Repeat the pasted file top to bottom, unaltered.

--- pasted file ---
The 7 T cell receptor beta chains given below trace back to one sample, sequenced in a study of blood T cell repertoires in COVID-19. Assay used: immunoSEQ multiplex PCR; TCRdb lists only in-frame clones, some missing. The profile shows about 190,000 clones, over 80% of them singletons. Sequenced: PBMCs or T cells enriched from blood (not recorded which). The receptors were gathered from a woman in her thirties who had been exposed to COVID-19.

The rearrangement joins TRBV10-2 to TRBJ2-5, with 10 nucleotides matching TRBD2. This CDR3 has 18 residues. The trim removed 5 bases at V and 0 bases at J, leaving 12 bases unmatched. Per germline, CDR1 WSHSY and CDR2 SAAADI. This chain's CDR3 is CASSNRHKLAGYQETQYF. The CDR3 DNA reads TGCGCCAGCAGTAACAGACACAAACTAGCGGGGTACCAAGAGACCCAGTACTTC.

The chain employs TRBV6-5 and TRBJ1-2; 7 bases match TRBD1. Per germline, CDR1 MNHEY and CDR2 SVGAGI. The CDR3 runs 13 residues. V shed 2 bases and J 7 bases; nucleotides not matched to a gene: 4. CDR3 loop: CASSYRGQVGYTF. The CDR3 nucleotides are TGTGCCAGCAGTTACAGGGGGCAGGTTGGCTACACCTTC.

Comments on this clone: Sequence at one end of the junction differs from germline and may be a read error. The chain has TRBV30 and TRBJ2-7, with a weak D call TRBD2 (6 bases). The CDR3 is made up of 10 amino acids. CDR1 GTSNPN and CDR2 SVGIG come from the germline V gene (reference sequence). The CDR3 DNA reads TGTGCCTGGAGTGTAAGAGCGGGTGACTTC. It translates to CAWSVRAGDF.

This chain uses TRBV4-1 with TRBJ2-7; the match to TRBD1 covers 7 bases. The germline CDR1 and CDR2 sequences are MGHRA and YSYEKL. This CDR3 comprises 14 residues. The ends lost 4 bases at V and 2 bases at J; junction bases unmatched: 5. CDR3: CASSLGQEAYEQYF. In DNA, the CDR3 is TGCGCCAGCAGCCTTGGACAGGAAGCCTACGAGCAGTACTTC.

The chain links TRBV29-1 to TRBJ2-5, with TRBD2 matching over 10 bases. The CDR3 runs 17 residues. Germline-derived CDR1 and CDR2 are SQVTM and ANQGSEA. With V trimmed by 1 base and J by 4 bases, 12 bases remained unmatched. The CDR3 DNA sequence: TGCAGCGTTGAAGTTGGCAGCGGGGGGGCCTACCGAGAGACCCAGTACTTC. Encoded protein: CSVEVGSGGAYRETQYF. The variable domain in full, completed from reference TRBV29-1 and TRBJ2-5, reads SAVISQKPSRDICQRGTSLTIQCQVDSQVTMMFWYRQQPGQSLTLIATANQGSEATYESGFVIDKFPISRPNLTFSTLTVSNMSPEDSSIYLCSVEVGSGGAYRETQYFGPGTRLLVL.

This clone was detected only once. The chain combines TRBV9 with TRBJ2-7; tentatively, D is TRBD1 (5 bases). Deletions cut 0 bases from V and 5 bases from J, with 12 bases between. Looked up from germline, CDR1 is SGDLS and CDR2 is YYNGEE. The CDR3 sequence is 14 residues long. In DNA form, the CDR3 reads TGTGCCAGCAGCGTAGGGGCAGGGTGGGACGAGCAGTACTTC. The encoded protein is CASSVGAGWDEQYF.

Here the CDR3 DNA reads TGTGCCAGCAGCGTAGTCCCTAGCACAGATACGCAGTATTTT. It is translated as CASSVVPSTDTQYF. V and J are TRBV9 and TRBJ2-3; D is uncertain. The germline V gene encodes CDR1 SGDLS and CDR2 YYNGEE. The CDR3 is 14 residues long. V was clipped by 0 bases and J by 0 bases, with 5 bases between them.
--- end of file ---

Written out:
The 7 T cell receptor beta chains given below trace back to one sample, sequenced in a study of blood T cell repertoires in COVID-19. Assay used: immunoSEQ multiplex PCR; TCRdb lists only in-frame clones, some missing. The profile shows about 190,000 clones, over 80% of them singletons. Sequenced: PBMCs or T cells enriched from blood (not recorded which). The receptors were gathered from a woman in her thirties who had been exposed to COVID-19.

The rearrangement joins TRBV10-2 to TRBJ2-5, with 10 nucleotides matching TRBD2. This CDR3 has 18 residues. The trim removed 5 bases at V and 0 bases at J, leaving 12 bases unmatched. Per germline, CDR1 WSHSY and CDR2 SAAADI. This chain's CDR3 is CASSNRHKLAGYQETQYF. The CDR3 DNA reads TGCGCCAGCAGTAACAGACACAAACTAGCGGGGTACCAAGAGACCCAGTACTTC.

The chain employs TRBV6-5 and TRBJ1-2; 7 bases match TRBD1. Per germline, CDR1 MNHEY and CDR2 SVGAGI. The CDR3 runs 13 residues. V shed 2 bases and J 7 bases; nucleotides not matched to a gene: 4. CDR3 loop: CASSYRGQVGYTF. The CDR3 nucleotides are TGTGCCAGCAGTTACAGGGGGCAGGTTGGCTACACCTTC.

Comments on this clone: Sequence at one end of the junction differs from germline and may be a read error. The chain has TRBV30 and TRBJ2-7, with a weak D call TRBD2 (6 bases). The CDR3 is made up of 10 amino acids. CDR1 GTSNPN and CDR2 SVGIG come from the germline V gene (reference sequence). The CDR3 DNA reads TGTGCCTGGAGTGTAAGAGCGGGTGACTTC. It translates to CAWSVRAGDF.

This chain uses TRBV4-1 with TRBJ2-7; the match to TRBD1 covers 7 bases. The germline CDR1 and CDR2 sequences are MGHRA and YSYEKL. This CDR3 comprises 14 residues. The ends lost 4 bases at V and 2 bases at J; junction bases unmatched: 5. CDR3: CASSLGQEAYEQYF. In DNA, the CDR3 is TGCGCCAGCAGCCTTGGACAGGAAGCCTACGAGCAGTACTTC.

The chain links TRBV29-1 to TRBJ2-5, with TRBD2 matching over 10 bases. The CDR3 runs 17 residues. Germline-derived CDR1 and CDR2 are SQVTM and ANQGSEA. With V trimmed by 1 base and J by 4 bases, 12 bases remained unmatched. The CDR3 DNA sequence: TGCAGCGTTGAAGTTGGCAGCGGGGGGGCCTACCGAGAGACCCAGTACTTC. Encoded protein: CSVEVGSGGAYRETQYF. The variable domain in full, completed from reference TRBV29-1 and TRBJ2-5, reads SAVISQKPSRDICQRGTSLTIQCQVDSQVTMMFWYRQQPGQSLTLIATANQGSEATYESGFVIDKFPISRPNLTFSTLTVSNMSPEDSSIYLCSVEVGSGGAYRETQYFGPGTRLLVL.

This clone was detected only once. The chain combines TRBV9 with TRBJ2-7; tentatively, D is TRBD1 (5 bases). Deletions cut 0 bases from V and 5 bases from J, with 12 bases between. Looked up from germline, CDR1 is SGDLS and CDR2 is YYNGEE. The CDR3 sequence is 14 residues long. In DNA form, the CDR3 reads TGTGCCAGCAGCGTAGGGGCAGGGTGGGACGAGCAGTACTTC. The encoded protein is CASSVGAGWDEQYF.

Here the CDR3 DNA reads TGTGCCAGCAGCGTAGTCCCTAGCACAGATACGCAGTATTTT. It is translated as CASSVVPSTDTQYF. V and J are TRBV9 and TRBJ2-3; D is uncertain. The germline V gene encodes CDR1 SGDLS and CDR2 YYNGEE. The CDR3 is 14 residues long. V was clipped by 0 bases and J by 0 bases, with 5 bases between them.